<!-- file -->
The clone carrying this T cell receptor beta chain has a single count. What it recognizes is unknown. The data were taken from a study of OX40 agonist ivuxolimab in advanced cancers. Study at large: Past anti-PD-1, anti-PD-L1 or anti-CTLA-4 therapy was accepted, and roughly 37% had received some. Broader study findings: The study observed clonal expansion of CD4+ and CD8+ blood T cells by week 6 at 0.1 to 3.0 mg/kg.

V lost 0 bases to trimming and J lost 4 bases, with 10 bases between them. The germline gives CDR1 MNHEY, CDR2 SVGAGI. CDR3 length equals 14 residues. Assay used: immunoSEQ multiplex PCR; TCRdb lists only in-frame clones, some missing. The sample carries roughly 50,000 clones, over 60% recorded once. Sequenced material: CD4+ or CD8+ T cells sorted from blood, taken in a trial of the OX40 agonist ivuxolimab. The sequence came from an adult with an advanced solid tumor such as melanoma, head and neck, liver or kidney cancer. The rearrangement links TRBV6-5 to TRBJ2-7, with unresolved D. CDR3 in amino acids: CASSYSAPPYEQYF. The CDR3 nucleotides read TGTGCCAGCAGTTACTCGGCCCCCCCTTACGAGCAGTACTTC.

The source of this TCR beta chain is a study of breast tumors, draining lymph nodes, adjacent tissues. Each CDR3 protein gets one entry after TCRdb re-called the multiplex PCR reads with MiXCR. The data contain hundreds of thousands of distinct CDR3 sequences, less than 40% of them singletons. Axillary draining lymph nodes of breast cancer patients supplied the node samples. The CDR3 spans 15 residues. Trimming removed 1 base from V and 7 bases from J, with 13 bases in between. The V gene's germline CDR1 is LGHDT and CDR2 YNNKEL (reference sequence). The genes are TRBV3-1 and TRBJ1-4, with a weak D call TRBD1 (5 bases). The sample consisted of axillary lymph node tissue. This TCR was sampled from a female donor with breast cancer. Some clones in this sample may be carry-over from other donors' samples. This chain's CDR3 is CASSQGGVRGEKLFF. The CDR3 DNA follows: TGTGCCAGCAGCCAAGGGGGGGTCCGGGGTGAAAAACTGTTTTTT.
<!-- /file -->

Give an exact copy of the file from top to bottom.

The clone carrying this T cell receptor beta chain has a single count. What it recognizes is unknown. The data were taken from a study of OX40 agonist ivuxolimab in advanced cancers. Study at large: Past anti-PD-1, anti-PD-L1 or anti-CTLA-4 therapy was accepted, and roughly 37% had received some. Broader study findings: The study observed clonal expansion of CD4+ and CD8+ blood T cells by week 6 at 0.1 to 3.0 mg/kg.

V lost 0 bases to trimming and J lost 4 bases, with 10 bases between them. The germline gives CDR1 MNHEY, CDR2 SVGAGI. CDR3 length equals 14 residues. Assay used: immunoSEQ multiplex PCR; TCRdb lists only in-frame clones, some missing. The sample carries roughly 50,000 clones, over 60% recorded once. Sequenced material: CD4+ or CD8+ T cells sorted from blood, taken in a trial of the OX40 agonist ivuxolimab. The sequence came from an adult with an advanced solid tumor such as melanoma, head and neck, liver or kidney cancer. The rearrangement links TRBV6-5 to TRBJ2-7, with unresolved D. CDR3 in amino acids: CASSYSAPPYEQYF. The CDR3 nucleotides read TGTGCCAGCAGTTACTCGGCCCCCCCTTACGAGCAGTACTTC.

The source of this TCR beta chain is a study of breast tumors, draining lymph nodes, adjacent tissues. Each CDR3 protein gets one entry after TCRdb re-called the multiplex PCR reads with MiXCR. The data contain hundreds of thousands of distinct CDR3 sequences, less than 40% of them singletons. Axillary draining lymph nodes of breast cancer patients supplied the node samples. The CDR3 spans 15 residues. Trimming removed 1 base from V and 7 bases from J, with 13 bases in between. The V gene's germline CDR1 is LGHDT and CDR2 YNNKEL (reference sequence). The genes are TRBV3-1 and TRBJ1-4, with a weak D call TRBD1 (5 bases). The sample consisted of axillary lymph node tissue. This TCR was sampled from a female donor with breast cancer. Some clones in this sample may be carry-over from other donors' samples. This chain's CDR3 is CASSQGGVRGEKLFF. The CDR3 DNA follows: TGTGCCAGCAGCCAAGGGGGGGTCCGGGGTGAAAAACTGTTTTTT.